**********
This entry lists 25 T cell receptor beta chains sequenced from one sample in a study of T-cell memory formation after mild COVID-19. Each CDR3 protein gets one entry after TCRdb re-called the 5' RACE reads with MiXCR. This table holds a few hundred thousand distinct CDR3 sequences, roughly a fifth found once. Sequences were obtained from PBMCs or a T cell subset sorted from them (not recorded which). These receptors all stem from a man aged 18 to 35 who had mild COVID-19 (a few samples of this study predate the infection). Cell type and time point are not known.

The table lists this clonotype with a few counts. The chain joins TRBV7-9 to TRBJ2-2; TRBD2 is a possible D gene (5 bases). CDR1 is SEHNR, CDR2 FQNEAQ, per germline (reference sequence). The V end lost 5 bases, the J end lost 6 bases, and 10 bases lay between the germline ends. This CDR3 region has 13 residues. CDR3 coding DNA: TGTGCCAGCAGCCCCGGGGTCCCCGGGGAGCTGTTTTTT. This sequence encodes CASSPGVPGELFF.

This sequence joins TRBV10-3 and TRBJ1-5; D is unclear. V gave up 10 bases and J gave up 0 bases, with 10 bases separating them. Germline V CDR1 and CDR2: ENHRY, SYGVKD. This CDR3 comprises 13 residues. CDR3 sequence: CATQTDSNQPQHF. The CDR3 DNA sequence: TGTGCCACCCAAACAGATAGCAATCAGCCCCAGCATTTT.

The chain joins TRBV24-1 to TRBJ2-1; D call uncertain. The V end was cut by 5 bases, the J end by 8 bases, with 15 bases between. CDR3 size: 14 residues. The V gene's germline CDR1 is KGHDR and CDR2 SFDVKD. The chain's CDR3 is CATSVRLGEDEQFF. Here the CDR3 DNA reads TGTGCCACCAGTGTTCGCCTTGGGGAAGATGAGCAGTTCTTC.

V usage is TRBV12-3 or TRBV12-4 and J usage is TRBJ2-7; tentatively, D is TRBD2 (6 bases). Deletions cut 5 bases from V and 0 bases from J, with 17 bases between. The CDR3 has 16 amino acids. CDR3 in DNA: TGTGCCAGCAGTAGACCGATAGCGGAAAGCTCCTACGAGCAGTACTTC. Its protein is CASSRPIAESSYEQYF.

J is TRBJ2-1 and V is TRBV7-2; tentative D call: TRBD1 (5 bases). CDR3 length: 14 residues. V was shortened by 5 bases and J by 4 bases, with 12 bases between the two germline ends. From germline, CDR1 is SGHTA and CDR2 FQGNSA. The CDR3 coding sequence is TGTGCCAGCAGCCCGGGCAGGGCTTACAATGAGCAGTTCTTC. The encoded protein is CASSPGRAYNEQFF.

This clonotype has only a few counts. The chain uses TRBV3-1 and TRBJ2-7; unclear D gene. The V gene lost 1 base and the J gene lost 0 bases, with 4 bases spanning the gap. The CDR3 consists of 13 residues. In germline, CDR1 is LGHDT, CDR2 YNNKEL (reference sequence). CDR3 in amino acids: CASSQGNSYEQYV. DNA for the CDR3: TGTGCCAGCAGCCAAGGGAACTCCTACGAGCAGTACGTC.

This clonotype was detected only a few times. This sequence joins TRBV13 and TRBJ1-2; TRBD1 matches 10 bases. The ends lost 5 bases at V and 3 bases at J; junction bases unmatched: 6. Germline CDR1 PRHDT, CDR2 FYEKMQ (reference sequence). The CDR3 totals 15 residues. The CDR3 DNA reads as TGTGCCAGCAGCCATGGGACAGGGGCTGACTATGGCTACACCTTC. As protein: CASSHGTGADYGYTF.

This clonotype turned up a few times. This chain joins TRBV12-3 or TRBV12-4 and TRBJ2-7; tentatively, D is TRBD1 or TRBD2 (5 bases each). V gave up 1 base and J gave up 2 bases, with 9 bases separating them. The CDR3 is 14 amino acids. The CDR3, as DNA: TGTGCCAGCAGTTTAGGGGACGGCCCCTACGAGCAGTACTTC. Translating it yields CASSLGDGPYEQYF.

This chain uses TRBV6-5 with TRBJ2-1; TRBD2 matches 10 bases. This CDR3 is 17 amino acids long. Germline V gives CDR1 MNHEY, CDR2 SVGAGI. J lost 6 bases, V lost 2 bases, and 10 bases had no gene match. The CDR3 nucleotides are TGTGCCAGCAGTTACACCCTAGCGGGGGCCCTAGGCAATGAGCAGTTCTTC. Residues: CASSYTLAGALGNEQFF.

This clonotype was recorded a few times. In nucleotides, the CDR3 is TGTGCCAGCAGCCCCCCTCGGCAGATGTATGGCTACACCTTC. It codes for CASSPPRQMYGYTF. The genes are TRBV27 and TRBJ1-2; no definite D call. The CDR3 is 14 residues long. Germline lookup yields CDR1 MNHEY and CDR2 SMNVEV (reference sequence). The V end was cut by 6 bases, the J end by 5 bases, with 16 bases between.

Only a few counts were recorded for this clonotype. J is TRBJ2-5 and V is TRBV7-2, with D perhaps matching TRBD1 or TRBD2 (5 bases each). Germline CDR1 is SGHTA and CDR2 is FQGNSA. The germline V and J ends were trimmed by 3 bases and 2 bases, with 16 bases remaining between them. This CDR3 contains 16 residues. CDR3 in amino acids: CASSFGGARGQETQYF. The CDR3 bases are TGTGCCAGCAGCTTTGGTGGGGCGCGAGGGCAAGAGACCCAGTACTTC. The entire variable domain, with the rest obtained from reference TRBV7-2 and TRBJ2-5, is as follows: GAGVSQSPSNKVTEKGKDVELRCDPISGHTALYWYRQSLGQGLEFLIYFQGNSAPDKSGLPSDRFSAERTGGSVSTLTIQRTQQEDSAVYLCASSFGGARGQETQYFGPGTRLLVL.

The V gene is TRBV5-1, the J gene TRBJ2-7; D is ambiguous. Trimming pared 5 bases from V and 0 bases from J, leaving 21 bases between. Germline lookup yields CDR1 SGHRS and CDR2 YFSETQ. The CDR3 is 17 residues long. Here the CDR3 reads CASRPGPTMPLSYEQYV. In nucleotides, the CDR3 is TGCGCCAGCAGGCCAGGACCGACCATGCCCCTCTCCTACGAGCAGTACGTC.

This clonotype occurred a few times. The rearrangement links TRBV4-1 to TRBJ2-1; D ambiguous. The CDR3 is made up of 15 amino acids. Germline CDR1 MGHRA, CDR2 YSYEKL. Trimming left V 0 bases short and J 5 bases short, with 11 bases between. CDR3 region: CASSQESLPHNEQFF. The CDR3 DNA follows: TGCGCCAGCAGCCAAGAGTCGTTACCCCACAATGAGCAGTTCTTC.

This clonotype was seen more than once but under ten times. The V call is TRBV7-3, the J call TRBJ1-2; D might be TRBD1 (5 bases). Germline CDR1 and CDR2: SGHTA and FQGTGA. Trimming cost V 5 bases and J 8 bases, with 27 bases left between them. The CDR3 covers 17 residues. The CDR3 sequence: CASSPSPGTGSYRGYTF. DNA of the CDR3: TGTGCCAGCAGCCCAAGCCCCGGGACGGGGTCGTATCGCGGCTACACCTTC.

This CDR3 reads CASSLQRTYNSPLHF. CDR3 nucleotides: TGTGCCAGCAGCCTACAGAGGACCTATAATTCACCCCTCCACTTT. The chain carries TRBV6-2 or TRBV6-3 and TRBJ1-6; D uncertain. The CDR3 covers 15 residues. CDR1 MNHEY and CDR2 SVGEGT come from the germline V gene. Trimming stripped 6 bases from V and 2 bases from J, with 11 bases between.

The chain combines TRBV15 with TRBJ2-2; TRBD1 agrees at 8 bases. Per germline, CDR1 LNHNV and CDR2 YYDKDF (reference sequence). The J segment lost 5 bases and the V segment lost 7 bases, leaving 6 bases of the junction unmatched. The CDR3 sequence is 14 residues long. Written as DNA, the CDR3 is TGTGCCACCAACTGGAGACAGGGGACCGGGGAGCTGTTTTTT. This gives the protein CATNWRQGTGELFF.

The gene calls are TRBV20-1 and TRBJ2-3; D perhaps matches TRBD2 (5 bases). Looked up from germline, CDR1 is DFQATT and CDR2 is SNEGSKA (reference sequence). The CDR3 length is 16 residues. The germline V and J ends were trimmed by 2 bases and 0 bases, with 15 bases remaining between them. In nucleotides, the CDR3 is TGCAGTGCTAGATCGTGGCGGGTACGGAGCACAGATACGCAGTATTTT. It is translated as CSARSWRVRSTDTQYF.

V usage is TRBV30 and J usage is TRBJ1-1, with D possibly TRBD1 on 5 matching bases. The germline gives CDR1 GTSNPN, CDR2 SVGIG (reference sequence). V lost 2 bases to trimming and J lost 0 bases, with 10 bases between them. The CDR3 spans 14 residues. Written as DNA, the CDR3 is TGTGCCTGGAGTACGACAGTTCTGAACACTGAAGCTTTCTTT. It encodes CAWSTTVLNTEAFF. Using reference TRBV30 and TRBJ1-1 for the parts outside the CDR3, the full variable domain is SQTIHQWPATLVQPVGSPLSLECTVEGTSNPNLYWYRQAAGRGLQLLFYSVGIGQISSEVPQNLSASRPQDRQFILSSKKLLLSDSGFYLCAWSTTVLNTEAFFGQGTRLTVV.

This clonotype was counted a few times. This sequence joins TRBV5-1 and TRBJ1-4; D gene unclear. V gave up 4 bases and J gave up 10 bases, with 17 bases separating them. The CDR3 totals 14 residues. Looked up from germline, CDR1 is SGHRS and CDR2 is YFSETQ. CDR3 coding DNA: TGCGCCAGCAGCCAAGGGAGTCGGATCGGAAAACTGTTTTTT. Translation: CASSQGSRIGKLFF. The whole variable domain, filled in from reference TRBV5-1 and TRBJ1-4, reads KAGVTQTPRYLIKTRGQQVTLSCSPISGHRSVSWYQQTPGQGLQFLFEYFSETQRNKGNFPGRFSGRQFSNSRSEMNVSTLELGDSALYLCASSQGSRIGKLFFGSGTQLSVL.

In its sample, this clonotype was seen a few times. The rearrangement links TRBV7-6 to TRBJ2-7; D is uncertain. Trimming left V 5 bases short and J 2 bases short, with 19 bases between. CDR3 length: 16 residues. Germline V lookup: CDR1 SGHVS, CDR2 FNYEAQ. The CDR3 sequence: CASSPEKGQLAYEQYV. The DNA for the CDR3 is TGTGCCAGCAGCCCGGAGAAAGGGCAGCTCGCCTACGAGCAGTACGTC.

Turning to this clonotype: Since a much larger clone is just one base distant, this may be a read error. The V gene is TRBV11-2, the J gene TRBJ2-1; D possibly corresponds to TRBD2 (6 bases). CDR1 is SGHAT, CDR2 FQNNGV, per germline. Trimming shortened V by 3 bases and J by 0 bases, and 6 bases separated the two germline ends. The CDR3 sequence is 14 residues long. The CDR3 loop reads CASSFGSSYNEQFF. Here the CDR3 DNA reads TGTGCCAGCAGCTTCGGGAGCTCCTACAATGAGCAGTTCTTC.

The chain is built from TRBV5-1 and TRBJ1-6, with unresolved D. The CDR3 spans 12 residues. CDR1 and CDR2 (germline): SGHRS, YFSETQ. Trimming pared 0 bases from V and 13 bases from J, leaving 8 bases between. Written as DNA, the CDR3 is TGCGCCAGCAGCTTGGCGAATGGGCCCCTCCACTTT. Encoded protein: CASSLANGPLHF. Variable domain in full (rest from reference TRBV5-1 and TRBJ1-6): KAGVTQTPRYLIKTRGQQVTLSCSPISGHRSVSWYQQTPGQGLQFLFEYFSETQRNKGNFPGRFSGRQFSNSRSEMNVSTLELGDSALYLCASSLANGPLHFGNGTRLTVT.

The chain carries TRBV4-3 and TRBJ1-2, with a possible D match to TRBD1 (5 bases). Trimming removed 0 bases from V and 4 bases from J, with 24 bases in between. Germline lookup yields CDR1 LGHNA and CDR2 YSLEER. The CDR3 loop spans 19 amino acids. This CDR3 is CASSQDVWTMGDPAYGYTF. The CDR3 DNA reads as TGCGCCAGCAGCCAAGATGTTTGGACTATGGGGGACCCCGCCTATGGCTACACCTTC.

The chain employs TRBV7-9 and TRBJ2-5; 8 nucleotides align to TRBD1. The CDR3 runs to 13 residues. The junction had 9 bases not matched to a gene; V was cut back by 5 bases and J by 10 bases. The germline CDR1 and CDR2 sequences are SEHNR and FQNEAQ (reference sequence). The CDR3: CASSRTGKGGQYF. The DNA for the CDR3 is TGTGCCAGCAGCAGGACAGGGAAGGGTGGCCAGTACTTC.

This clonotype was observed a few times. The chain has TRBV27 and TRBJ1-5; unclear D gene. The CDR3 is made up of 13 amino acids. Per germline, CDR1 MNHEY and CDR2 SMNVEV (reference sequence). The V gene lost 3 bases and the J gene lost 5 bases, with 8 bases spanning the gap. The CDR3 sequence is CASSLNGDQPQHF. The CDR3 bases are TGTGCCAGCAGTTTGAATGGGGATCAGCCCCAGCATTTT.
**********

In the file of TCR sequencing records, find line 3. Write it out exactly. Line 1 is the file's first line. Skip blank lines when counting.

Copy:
This sequence joins TRBV10-3 and TRBJ1-5; D is unclear. V gave up 10 bases and J gave up 0 bases, with 10 bases separating them. Germline V CDR1 and CDR2: ENHRY, SYGVKD. This CDR3 comprises 13 residues. CDR3 sequence: CATQTDSNQPQHF. The CDR3 DNA sequence: TGTGCCACCCAAACAGATAGCAATCAGCCCCAGCATTTT.